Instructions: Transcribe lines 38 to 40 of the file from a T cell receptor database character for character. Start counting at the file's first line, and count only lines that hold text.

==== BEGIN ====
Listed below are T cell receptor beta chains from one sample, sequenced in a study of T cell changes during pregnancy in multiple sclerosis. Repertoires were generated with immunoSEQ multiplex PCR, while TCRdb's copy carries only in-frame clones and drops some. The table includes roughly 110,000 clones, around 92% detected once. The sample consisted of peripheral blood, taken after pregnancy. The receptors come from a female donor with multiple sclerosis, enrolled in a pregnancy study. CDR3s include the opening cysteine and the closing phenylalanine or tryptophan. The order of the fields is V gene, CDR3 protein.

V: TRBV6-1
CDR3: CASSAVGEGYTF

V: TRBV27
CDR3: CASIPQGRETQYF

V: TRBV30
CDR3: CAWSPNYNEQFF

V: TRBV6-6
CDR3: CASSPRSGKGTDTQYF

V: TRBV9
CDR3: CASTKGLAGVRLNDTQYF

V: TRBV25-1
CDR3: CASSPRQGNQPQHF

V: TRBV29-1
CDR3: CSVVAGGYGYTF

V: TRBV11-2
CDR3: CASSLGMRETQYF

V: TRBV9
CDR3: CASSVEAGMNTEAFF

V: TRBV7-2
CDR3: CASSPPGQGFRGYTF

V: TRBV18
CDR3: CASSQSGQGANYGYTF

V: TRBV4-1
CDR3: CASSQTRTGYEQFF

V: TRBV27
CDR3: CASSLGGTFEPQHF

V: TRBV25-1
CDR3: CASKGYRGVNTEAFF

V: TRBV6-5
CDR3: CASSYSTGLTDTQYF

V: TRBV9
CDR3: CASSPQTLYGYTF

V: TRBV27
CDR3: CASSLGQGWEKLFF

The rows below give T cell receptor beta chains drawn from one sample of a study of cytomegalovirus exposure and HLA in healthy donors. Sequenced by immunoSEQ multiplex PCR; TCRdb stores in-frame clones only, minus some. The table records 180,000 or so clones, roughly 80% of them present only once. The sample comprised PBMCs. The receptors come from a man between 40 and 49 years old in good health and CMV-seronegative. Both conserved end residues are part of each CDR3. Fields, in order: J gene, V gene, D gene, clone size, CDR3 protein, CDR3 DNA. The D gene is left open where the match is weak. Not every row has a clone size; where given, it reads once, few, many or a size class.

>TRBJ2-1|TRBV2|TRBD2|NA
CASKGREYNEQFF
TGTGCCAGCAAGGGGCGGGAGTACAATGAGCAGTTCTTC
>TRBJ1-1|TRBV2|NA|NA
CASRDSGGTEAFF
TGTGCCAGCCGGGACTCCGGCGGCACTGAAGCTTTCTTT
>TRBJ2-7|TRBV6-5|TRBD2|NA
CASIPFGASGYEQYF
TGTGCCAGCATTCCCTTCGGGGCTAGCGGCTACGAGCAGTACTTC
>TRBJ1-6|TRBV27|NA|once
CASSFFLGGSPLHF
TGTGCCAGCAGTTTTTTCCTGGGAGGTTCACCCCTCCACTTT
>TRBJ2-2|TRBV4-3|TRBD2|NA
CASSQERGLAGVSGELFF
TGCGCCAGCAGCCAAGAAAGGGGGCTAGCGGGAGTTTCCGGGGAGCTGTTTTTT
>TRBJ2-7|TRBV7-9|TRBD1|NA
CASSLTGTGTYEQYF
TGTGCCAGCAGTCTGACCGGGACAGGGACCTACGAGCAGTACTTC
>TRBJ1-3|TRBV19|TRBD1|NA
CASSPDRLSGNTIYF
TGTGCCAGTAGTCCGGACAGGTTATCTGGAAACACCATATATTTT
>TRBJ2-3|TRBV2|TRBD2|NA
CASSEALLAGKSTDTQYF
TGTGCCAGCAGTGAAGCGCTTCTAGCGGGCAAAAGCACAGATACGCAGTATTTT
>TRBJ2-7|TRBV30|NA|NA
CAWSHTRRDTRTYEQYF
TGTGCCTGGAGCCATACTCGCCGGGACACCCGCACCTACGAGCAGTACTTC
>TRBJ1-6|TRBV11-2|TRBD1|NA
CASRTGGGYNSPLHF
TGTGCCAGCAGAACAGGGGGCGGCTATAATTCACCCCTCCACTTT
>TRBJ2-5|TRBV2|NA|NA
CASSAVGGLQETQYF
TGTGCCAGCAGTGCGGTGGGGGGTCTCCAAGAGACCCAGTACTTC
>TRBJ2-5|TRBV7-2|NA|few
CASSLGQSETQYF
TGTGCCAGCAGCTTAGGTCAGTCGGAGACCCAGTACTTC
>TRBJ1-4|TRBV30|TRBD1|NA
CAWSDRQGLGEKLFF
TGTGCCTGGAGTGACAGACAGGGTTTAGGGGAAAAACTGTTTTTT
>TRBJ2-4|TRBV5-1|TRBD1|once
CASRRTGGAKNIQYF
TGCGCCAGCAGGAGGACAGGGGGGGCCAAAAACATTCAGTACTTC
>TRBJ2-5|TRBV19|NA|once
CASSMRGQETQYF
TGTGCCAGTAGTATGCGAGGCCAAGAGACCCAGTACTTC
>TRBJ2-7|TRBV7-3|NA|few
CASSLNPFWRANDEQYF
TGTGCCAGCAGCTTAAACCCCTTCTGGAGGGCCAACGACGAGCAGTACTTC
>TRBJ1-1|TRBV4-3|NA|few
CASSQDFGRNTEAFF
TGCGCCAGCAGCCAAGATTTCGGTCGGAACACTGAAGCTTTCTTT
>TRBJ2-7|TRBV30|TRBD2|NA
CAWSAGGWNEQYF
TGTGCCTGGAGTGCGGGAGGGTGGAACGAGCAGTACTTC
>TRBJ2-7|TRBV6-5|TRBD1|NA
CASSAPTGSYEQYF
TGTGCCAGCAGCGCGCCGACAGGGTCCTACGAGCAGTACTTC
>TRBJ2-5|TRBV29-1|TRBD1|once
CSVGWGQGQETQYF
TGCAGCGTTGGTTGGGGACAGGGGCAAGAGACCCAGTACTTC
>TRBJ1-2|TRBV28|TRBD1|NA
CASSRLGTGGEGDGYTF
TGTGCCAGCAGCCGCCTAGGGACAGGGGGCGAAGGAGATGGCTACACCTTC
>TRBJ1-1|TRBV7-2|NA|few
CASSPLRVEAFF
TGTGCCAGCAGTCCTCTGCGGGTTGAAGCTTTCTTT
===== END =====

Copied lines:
CASKGREYNEQFF
TGTGCCAGCAAGGGGCGGGAGTACAATGAGCAGTTCTTC
>TRBJ1-1|TRBV2|NA|NA